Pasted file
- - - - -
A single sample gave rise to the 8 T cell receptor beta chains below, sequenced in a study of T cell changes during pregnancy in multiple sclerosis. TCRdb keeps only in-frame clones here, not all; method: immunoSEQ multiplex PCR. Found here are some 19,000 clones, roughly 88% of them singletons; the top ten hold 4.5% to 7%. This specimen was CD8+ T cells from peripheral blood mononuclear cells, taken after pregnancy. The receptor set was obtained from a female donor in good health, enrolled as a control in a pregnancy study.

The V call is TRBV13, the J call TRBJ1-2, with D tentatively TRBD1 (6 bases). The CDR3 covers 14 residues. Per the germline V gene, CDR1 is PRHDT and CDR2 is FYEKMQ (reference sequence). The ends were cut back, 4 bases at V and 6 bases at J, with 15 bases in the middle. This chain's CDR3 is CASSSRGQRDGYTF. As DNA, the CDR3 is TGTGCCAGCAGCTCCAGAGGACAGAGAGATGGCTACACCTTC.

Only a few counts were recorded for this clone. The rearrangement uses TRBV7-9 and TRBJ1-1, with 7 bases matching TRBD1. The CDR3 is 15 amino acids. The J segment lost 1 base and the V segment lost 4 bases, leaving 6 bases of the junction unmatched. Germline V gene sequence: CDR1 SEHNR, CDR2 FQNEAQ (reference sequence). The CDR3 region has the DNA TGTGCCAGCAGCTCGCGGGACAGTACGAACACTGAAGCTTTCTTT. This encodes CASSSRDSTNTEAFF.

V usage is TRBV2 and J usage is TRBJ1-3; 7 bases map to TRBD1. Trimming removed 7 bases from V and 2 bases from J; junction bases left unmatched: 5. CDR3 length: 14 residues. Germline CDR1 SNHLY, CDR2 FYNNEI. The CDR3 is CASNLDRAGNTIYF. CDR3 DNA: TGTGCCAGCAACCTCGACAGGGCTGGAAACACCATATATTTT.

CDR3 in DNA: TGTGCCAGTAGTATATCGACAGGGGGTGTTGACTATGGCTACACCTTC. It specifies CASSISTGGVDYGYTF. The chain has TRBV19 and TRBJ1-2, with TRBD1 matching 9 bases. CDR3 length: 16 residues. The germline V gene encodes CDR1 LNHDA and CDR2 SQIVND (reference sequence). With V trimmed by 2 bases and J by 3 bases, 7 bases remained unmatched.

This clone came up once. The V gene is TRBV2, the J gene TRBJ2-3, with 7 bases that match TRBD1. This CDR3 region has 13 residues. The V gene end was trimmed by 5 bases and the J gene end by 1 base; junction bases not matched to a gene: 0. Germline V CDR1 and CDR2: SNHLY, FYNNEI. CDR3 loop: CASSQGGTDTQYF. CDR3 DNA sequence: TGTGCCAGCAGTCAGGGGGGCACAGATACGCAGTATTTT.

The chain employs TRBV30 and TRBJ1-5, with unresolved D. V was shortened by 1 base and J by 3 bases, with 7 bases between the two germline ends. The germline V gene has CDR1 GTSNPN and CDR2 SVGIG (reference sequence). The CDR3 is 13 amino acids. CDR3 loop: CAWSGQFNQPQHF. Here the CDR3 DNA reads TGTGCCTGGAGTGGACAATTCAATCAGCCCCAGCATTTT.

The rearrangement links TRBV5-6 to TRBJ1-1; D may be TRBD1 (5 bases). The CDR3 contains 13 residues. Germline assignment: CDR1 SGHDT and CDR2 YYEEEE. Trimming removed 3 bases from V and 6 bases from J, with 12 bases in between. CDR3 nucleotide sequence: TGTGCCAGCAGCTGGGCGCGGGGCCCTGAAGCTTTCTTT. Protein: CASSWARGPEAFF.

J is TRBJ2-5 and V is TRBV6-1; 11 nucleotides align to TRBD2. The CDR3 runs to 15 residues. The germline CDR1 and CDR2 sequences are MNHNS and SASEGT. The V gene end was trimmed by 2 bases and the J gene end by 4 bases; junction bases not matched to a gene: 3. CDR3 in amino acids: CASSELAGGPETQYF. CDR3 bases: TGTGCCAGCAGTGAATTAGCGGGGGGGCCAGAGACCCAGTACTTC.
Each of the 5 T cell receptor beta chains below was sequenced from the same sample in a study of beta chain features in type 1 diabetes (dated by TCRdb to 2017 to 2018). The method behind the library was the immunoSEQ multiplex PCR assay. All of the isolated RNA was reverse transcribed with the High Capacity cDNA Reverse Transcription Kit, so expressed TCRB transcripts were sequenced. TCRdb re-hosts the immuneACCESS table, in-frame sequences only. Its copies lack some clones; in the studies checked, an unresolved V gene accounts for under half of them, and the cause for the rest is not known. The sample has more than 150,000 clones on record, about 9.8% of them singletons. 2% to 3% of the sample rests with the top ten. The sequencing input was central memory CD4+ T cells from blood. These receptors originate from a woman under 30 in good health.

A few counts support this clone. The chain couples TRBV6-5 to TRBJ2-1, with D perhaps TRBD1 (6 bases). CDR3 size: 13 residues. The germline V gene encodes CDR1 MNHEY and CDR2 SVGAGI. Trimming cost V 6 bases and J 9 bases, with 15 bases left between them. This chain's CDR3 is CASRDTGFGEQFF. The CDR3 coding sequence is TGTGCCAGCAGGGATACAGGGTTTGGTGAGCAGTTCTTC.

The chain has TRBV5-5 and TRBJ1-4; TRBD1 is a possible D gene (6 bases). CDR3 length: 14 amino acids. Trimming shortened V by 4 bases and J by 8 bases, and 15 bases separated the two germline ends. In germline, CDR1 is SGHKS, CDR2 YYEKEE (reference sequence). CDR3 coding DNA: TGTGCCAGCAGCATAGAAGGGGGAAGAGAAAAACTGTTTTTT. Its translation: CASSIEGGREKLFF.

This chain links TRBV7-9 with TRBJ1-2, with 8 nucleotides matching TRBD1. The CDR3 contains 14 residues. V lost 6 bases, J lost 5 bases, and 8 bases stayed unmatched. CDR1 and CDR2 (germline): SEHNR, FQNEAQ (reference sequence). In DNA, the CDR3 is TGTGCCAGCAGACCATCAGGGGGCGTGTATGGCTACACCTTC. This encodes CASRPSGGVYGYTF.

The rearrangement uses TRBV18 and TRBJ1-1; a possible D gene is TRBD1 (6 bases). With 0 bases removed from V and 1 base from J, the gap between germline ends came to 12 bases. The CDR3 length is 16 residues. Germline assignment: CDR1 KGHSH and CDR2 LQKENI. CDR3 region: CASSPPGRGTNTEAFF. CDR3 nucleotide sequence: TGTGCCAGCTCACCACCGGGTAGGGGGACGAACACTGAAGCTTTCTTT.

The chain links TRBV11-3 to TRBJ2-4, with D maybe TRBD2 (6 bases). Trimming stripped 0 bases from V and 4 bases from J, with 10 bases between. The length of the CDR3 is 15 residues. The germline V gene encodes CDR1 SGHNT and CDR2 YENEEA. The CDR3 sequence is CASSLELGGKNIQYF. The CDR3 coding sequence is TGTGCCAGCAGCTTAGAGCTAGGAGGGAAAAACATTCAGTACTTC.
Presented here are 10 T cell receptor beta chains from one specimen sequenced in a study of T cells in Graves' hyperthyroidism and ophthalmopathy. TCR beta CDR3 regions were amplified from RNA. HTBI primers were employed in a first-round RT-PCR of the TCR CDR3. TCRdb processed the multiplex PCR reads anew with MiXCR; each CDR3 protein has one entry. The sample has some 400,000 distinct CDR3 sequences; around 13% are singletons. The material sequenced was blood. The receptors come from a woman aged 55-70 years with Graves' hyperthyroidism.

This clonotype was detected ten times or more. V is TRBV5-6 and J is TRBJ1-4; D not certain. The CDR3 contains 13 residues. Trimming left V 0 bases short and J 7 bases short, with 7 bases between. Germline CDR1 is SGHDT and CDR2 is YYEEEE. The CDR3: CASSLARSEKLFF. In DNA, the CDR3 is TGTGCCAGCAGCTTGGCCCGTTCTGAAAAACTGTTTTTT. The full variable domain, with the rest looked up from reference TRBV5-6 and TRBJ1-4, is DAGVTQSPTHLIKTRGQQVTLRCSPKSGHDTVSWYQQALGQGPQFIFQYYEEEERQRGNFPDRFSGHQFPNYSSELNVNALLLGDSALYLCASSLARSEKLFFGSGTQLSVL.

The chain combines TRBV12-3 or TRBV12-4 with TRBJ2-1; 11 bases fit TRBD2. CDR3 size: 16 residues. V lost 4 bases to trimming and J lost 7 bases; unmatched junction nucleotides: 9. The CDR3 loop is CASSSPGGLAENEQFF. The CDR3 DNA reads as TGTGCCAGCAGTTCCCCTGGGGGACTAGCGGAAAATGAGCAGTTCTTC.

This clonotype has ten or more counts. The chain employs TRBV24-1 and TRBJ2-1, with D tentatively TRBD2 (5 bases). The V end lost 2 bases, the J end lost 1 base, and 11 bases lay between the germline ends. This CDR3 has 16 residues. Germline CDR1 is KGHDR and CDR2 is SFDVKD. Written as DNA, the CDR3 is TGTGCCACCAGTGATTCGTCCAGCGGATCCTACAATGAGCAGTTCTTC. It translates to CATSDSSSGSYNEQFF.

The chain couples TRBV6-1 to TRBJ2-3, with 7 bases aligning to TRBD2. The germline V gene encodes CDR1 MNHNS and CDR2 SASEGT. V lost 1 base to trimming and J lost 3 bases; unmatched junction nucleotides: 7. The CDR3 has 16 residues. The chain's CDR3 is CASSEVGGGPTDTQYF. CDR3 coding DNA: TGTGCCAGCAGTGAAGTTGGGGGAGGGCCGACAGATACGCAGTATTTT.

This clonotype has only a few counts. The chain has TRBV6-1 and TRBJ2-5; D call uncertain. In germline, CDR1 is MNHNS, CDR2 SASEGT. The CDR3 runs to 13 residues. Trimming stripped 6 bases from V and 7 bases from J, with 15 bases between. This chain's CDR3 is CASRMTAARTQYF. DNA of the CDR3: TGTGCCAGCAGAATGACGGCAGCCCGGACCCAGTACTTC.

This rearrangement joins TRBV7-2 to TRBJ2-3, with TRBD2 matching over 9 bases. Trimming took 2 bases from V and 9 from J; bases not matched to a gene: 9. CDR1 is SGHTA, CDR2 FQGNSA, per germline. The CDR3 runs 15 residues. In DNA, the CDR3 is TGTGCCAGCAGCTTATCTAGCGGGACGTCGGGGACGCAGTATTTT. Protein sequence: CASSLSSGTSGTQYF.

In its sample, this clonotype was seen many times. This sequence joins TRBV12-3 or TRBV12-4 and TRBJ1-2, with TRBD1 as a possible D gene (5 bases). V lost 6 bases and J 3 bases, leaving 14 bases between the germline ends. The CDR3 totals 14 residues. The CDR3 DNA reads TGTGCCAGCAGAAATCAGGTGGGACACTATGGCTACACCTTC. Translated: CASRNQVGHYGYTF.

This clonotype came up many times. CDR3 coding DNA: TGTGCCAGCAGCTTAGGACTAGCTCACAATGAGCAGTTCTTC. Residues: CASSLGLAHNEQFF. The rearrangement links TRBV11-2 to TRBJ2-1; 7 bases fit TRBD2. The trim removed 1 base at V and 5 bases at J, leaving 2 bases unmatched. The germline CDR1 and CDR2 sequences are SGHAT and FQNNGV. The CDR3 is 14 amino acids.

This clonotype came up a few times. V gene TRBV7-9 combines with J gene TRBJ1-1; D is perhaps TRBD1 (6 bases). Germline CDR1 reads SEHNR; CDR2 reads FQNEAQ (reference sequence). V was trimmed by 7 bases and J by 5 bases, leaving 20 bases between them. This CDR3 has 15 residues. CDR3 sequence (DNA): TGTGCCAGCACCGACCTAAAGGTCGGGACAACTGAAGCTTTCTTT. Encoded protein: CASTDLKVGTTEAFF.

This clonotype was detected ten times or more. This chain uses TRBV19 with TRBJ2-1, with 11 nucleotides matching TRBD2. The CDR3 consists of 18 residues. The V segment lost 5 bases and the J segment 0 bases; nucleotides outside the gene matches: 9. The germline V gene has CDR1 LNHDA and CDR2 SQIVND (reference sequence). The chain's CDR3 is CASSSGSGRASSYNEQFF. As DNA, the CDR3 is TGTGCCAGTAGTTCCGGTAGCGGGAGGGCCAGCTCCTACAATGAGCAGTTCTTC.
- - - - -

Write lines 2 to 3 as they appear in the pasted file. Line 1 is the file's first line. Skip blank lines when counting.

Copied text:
The V call is TRBV13, the J call TRBJ1-2, with D tentatively TRBD1 (6 bases). The CDR3 covers 14 residues. Per the germline V gene, CDR1 is PRHDT and CDR2 is FYEKMQ (reference sequence). The ends were cut back, 4 bases at V and 6 bases at J, with 15 bases in the middle. This chain's CDR3 is CASSSRGQRDGYTF. As DNA, the CDR3 is TGTGCCAGCAGCTCCAGAGGACAGAGAGATGGCTACACCTTC.

Only a few counts were recorded for this clone. The rearrangement uses TRBV7-9 and TRBJ1-1, with 7 bases matching TRBD1. The CDR3 is 15 amino acids. The J segment lost 1 base and the V segment lost 4 bases, leaving 6 bases of the junction unmatched. Germline V gene sequence: CDR1 SEHNR, CDR2 FQNEAQ (reference sequence). The CDR3 region has the DNA TGTGCCAGCAGCTCGCGGGACAGTACGAACACTGAAGCTTTCTTT. This encodes CASSSRDSTNTEAFF.